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Bible teaches ‘spiritual mothering’ within the church, speaker says

LONGWOOD, Fla. (BP)–Older women mentoring younger women is a biblical model of discipleship that ought to characterize the ministry of the local church, Susan Hunt said during the Council on Biblical Manhood and Womanhood’s “Different by Design” conference.

In Titus 2:3-5, the apostle Paul urges his young apprentice in the ministry, Titus, to be sure the older women are equipped to teach biblical womanhood to the younger women, Hunt, the Presbyterian Church of America’s consultant for its Women in the Church Ministry, noted during a “Wisdom for Women from Titus 2” workshop.

“We don’t want to take an isolationist, individualistic approach to this passage,” Hunt said. “We need to see that it is really a part of community life. And it needs to come under the protection, but also the authority and teaching, of the church.”

If the church incorporates this teaching, which Hunt called “spiritual mothering,” it will need to center on sound doctrine that includes sound teaching and preaching. She defined spiritual mothering as “when a women possessing faith and spiritual maturity enters into a nurturing relationship with a younger woman in order to encourage and equip her to live for God’s glory.”

“If this is not done in the context of sound doctrine, it will become self-serving and it will not stay focused on God’s glory,” Hunt said, noting, “We are to stay focused on God’s glory, not on our purposes. We are to stay focused on the building of his kingdom, not on the building of our kingdom.”

The consequences for not following the pattern of Titus 2 is that women will not pass biblical womanhood to each generation, which not only puts the church and women at risk but also dishonors God’s Word, Hunt said.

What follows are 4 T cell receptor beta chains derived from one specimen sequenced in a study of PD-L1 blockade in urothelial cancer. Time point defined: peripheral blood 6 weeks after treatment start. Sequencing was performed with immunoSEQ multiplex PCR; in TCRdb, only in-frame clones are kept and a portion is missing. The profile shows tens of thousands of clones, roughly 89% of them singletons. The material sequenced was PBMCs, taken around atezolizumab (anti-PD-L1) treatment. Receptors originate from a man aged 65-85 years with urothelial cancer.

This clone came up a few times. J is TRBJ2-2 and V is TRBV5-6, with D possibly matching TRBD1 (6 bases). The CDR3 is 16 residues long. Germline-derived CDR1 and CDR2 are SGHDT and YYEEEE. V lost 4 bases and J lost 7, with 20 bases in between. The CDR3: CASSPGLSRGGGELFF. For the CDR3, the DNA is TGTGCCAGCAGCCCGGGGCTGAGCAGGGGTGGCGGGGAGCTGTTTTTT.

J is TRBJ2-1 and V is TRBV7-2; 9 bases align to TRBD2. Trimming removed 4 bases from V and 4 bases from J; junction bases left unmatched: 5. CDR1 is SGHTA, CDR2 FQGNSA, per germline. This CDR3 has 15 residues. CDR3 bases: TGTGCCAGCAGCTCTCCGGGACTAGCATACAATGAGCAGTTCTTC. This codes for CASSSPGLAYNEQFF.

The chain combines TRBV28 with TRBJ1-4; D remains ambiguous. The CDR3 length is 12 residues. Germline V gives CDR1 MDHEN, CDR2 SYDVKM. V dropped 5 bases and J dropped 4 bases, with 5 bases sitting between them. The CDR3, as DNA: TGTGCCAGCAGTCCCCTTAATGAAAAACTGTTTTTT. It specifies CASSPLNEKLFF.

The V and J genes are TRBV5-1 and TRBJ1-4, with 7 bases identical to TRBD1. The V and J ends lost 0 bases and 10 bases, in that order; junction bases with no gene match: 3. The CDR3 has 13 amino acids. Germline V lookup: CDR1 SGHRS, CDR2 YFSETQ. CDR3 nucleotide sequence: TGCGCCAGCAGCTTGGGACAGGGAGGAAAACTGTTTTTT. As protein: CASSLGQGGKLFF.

“We [don’t] have to look very far to see that is what is happening in our world and our times,” Hunt observed. “Somehow biblical womanhood just dropped off the face of the map within the evangelical community. For so long we didn’t think about it, we didn’t talk about it, and we let another voice sweep not only across this culture but also into the church. So we need to recapture this not just for the sake of women but for the honor of God’s Word.”

Titus 2 ministry is not optional, but should be a part of the life of the church whether it happens spontaneously or is part of a formal program of women’s ministry, Hunt said. The Titus 2 mandate should be the “driving force” of women’s ministry, she said, and should intentionally involve intimate and building relationships between spiritually mature older women and younger women that include biblical discipleship. One of the resources Hunt suggested is a series of books, “Biblical Foundations for Womanhood,” as well as “Leadership for Women in the Church.”

Teaching women life skills can flow out of sound doctrine, Hunt said, mentioning knitting, crocheting, bread baking and financial readiness.

“You are blending relational [experiences] as well as the content — teaching the studies, but relationships are being formed. … It must always be attached to our theology,” Hunt said.

To begin a Titus 2 ministry, Hunt suggested gathering resources and seeking approval of church leaders. Each ministry needs to promote the vision and fit into the ministry of each church, she said.

“Don’t ever try to start a women’s ministry that has a life of it’s own,” she cautioned. “That is not a biblical woman’s ministry. A Titus 2 ministry is going to be supportive of and integrated with the structure of the church. Psalm 144:12 tells us when we come together with the church we will be the pillars that bring both beauty and support to the life of the church collectively. That is what a women’s ministry should do. It should help the rest of the church to be the best thing going.”

The Council for Biblical Manhood and Womanhood’s “Different by Design” conference was held Sept. 8 at First Baptist Church of Sweetwater in Longwood, Fla.

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  • Joni B. Hannigan